For additional self-care tips for Sailors and families, like us on Facebook and follow us on Twitter.

Connectedness: Relationships Strengthen Resilience

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How connected are you? Many people value their self-reliance – the ability to solve and manage problems on their own. While self-reliance and grit are important qualities, relationships are one of the key principles of resilience.

What is Connectedness?

In its Suicide Prevention Strategic Direction published in 2011, the Center for Disease Control (CDC) defines connectedness as “the degree to which a person or group is socially close, interrelated, or shares resources with other persons or groups.” Connectedness can include relationships with friends, a spouse or other family members, as well as professional relationships and community ties. No matter what type of relationship is involved, the connection created can have significant positive effects on a person’s well-being. According to the Suicide Prevention Resource Network (2019), “positive and supportive social relationships and community connections can help buffer the effects of risk factors in people’s lives.”

Is There a Connectedness Crisis?

In today’s world, it appears like we are more connected than ever – at least with technology. Social media and mobile communication seem to make it easier to stay close to others. However, a 2018  survey by global health company Cigna of more than 20,000 U.S. adults showed increasing levels of loneliness despite the ability to stay in touch. Some of the key takeaways from the survey were:

  • Nearly half of Americans report sometimes or always feeling alone or left out.
  • Two in five Americans sometimes or always feel that their relationships are not meaningful and that they are isolated from others.
  • One in five people report they rarely or never feel close to people or feel like there are people they can talk to.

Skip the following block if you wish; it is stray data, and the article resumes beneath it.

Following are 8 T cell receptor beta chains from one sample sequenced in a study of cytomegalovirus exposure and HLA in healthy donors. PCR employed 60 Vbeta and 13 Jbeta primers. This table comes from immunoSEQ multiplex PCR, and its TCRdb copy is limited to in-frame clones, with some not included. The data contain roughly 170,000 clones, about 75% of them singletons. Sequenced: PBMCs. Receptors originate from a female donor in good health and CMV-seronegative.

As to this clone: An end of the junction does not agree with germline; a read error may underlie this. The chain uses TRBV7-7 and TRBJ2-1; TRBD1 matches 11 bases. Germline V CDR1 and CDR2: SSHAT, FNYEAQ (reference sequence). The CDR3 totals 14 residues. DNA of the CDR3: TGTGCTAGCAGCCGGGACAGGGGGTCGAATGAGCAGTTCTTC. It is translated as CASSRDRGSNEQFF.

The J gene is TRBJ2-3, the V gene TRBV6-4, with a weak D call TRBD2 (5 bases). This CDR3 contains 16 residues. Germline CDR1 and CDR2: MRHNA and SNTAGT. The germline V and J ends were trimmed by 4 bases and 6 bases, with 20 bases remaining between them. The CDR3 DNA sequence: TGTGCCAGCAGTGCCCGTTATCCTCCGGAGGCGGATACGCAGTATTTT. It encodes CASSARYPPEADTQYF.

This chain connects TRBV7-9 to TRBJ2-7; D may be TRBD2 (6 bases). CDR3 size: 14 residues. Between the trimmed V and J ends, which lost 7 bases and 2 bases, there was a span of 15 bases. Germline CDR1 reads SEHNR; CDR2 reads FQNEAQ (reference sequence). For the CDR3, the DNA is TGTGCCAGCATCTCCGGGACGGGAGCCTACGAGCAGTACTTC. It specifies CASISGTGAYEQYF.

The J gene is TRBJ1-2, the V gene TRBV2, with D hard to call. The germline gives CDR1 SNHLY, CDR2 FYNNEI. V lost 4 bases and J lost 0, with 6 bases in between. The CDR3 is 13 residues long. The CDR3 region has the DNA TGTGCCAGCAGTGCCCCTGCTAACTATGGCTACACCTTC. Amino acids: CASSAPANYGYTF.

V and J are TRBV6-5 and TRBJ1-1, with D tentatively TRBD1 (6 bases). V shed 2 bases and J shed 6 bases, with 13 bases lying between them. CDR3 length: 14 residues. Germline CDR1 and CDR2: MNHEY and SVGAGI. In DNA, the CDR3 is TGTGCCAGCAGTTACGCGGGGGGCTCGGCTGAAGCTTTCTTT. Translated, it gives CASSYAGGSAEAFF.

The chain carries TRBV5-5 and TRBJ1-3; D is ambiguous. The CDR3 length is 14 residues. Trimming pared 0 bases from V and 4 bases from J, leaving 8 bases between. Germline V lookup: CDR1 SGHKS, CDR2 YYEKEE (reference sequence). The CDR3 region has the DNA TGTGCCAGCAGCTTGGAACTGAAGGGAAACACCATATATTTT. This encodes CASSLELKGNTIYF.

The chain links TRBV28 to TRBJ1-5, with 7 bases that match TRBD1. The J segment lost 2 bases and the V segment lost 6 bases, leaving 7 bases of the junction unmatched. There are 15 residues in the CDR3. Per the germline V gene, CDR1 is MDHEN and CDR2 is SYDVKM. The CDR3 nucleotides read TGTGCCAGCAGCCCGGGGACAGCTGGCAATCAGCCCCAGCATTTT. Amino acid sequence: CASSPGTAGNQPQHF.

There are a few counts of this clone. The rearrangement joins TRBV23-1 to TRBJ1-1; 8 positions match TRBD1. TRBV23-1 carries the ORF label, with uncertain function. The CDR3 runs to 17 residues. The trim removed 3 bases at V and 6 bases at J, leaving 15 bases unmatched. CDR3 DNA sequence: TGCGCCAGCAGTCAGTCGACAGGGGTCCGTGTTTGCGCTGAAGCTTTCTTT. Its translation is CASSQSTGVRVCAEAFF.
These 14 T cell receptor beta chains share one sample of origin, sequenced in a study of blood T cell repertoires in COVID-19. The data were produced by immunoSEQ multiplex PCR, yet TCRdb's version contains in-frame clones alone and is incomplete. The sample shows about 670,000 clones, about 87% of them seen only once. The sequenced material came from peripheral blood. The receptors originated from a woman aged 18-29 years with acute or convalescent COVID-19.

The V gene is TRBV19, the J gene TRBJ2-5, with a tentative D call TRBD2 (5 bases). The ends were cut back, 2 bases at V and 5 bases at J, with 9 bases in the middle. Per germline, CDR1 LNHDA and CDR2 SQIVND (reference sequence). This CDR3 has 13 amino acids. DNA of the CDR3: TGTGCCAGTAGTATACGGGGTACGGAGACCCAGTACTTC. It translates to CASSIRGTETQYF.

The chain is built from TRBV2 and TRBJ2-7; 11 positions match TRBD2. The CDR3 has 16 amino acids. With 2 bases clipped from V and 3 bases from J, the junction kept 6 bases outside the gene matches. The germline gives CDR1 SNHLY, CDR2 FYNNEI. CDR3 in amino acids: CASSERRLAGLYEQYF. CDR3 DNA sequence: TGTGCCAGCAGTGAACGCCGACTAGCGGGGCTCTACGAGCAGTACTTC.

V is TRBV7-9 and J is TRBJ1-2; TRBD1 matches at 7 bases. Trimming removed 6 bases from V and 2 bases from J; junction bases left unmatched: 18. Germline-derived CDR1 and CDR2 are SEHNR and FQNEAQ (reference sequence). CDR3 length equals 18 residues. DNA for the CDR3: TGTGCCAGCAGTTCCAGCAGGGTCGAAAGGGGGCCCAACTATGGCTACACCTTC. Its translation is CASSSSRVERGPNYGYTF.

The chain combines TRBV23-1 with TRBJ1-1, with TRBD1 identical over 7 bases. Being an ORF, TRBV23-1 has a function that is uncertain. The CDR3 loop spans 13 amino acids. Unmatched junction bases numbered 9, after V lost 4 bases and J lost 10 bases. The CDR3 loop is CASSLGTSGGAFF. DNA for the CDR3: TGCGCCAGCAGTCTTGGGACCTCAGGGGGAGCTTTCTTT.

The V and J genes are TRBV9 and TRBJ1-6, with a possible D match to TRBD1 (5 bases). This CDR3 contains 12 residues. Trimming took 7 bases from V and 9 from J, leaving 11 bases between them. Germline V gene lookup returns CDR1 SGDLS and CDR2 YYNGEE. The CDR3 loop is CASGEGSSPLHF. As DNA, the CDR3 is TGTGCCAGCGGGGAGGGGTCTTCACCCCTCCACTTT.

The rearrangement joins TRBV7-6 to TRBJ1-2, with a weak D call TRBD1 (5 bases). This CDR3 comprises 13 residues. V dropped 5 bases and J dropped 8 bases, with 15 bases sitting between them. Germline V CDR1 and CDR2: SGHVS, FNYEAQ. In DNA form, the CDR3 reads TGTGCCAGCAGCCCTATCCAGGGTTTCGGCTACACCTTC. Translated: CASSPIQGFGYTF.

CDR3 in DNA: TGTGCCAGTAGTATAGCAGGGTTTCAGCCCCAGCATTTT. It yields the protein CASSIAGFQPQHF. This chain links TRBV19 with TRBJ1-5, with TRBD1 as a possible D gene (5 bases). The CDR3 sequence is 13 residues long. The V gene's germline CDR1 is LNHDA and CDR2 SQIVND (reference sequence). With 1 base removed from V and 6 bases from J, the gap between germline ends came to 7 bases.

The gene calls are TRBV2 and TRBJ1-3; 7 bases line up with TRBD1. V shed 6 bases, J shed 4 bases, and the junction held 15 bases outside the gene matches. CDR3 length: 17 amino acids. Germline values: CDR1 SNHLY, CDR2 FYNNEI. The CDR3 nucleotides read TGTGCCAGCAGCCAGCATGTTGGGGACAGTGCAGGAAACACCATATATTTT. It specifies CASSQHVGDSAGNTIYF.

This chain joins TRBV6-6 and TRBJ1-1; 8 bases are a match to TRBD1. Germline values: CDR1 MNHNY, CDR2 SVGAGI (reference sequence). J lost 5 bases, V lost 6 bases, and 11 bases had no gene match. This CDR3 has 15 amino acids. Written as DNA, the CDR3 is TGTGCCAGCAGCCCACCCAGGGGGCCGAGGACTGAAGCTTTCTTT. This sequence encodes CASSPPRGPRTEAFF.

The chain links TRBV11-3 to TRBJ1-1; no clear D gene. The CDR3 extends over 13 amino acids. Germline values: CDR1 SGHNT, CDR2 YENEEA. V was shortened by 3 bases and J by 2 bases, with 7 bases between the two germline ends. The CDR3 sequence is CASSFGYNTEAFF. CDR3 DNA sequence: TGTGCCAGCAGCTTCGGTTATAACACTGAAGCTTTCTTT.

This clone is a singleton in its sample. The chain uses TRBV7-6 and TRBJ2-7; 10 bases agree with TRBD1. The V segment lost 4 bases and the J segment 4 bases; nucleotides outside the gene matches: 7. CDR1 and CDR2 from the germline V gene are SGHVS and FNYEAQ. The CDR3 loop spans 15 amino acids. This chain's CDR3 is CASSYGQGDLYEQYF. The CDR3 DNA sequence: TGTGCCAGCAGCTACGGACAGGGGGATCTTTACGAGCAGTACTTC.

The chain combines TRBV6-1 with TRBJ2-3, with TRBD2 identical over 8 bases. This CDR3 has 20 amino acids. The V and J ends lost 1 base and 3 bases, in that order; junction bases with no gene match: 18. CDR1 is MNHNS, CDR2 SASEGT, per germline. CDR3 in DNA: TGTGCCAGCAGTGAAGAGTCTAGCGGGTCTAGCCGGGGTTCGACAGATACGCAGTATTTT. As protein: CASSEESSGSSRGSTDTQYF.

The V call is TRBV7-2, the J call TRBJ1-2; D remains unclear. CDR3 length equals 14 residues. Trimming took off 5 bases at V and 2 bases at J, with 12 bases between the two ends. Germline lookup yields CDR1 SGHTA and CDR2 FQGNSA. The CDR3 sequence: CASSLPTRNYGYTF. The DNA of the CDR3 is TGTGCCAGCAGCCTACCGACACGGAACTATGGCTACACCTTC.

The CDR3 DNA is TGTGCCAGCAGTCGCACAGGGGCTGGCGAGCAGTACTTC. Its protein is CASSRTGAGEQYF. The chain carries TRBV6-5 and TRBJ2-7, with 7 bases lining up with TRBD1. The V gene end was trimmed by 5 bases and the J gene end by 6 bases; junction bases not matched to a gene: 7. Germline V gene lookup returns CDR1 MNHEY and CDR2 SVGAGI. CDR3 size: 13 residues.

• Only around half of Americans have meaningful in-person social interactions on a daily basis, such as having an extended conversation with a friend or spending quality time with family.
  • Generation Z is the loneliest generation and claims to be in worse health than older generations.

It’s important to find a balance between healthy use of social media, maintenance of in-person social connection and opportunities to create new relationships. Check out this article from the NavyNavStress blog for tips to help you reset your relationship with social media and your relationship with yourself.

Building Community Connectedness

In addition to unit cohesion and finding meaning in the mission, belonging to a social group can increase a person’s sense of personal value and feelings of connectedness with others. It also gives people access to a larger source of support. According to the CDC (2011), these effects indicate that people who belong to social groups may be more capable of healthy coping in stressful situations. Additionally, group members can notice when someone is struggling with a problem and offer support to that individual. Stronger ties to community organizations may also benefit people by providing better access to formal helping resources outside of the group itself.

A social group may be a formal organization, like a faith-based study group or a petty officer association. They can also be informal, like coworkers who grab lunch together or gym buddies who work out together a few times a week. What’s most important is that the social group is positive and supportive for its members.

For Sailors and their families, two resources to find opportunities for social connection are the Fleet and Family Support Program (FFSP) and the Navy Morale, Welfare and Recreation (MWR) program.  FFSPs support individual and family readiness through a full array of programs and resources which help Navy families to be resilient, well-informed and adaptable to the Navy environment. MWR offers diverse programs with something to interest almost everyone, and the offerings are great opportunities to meet others who share similar interests.